Heart of Darkness

I begin the New Year with exams (It’s horrible I know!) I can’t start any new books yet so I thought I’d review one of the novels from my course! I know it sounds boring but Heart of Darkness took me by surprise; its tackling of issues prevalent in Europe during the 19th and 20th century is superb. The massive continent of Africa is divided into various colonies rules by different European countries. Marlow, an English seaman, takes a long desired voyage to the heart of darkness – Africa. What he finds there leaves him a changed man.

Joseph Conrad is said to have been ahead of his time. He viewed his age as the next generation was to view it: with a critical eye for its faults. He saw imperialism for what it was and Heart of Darkness abounds in his use of symbols to portray it. The novel is semi-autobiographical; Conrad believed that literature should be realistic; it should include one’s own experiences.

Marlow, the protagonist, tells his story to a few of his sailor friends who then narrate it to us.  He pulls off the mask of virtue from imperialism and shows it for what it really was: greed. Money is the primary concern of everyone, and here money takes the form of ivory. In one of the most expressive dialogues Marlow describes the lust for ivory that had ensnared them all,

“They word ‘ivory’ rang in the air, was whispered, was sighed. You would think they were praying to it. A taint of imbecile rapacity blew through it all, like a whiff from some corpse. By  Jove! I’ve never seen anything so unreal in my life.”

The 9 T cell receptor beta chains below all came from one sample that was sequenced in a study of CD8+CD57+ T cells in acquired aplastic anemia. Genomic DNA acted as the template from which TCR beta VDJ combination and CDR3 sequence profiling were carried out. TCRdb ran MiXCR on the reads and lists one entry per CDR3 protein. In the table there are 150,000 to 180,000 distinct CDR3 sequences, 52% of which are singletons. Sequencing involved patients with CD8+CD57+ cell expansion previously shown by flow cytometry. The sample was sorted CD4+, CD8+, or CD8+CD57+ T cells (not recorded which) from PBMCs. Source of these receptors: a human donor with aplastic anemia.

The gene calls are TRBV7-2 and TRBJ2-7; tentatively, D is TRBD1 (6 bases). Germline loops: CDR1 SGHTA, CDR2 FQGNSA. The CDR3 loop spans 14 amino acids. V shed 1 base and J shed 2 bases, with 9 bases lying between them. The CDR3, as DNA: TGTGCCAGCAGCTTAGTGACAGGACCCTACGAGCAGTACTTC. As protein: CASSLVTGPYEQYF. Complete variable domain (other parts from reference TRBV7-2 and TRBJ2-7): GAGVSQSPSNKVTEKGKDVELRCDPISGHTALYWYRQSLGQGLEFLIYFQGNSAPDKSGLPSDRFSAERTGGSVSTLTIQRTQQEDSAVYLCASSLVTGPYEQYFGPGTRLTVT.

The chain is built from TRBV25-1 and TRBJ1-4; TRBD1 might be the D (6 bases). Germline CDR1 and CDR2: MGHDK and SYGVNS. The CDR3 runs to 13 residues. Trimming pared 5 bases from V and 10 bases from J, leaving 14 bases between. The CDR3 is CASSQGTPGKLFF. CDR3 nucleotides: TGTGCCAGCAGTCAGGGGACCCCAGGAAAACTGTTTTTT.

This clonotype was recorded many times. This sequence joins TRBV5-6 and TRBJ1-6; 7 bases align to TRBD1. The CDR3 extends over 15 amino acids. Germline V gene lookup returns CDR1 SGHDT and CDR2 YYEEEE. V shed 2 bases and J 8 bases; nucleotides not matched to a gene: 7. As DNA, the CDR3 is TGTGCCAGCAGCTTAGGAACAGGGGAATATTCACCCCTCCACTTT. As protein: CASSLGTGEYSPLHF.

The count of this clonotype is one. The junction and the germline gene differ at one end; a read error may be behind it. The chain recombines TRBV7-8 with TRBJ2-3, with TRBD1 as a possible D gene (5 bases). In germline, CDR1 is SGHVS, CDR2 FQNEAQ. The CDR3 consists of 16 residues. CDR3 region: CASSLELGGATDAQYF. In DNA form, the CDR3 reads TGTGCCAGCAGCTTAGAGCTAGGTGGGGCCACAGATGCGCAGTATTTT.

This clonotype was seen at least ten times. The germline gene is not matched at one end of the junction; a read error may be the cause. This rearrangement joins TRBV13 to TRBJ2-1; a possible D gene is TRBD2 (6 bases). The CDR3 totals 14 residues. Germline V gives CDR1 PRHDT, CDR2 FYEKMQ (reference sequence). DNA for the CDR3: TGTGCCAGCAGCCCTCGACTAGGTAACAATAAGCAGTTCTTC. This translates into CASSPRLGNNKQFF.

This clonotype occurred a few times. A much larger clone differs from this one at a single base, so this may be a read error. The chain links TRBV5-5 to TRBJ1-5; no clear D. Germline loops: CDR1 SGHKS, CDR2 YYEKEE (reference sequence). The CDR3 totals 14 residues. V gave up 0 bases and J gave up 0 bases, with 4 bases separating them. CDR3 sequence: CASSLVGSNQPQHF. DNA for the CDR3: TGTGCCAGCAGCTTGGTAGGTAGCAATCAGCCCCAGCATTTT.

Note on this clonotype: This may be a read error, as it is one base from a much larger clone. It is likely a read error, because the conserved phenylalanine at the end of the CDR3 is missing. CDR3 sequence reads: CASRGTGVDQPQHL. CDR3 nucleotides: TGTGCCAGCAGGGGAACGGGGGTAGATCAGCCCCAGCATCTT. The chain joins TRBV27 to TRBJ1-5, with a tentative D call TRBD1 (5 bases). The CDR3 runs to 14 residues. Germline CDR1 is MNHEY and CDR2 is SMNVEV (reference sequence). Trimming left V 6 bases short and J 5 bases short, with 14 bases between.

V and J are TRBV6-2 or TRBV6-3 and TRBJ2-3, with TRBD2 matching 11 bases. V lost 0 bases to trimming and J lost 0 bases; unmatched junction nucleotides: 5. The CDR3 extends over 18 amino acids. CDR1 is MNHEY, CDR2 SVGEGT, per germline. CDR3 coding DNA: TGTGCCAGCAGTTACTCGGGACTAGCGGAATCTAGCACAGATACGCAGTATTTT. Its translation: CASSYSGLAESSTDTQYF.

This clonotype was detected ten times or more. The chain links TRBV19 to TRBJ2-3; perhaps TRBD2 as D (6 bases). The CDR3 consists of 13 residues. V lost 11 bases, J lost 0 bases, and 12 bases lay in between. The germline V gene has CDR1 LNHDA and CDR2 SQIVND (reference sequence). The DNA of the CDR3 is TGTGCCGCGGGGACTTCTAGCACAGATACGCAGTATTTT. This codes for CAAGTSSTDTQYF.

The natives are maltreated to the point of death and starvation. Everywhere Marlow looks he finds misery. But the ‘pilgrims’ stand firm in their belief that they have come to Africa to ‘civilize’ the brutes. They are here to bring a change. Marlow travels to the interior to find the one man he has heard so much about. A man, who had ideals, and now possesses strength and power over the natives. He is said to bring in more ivory than all the rest put together. Marlow’s interest in him increases as his journey progresses and when the final meeting takes place, the mask is off and all the ugliness of the situation in Africa is shown at its height. Marlow returns, having fulfilled his wish at a cost. He knows now what other men don’t. How is he to carry this burden?


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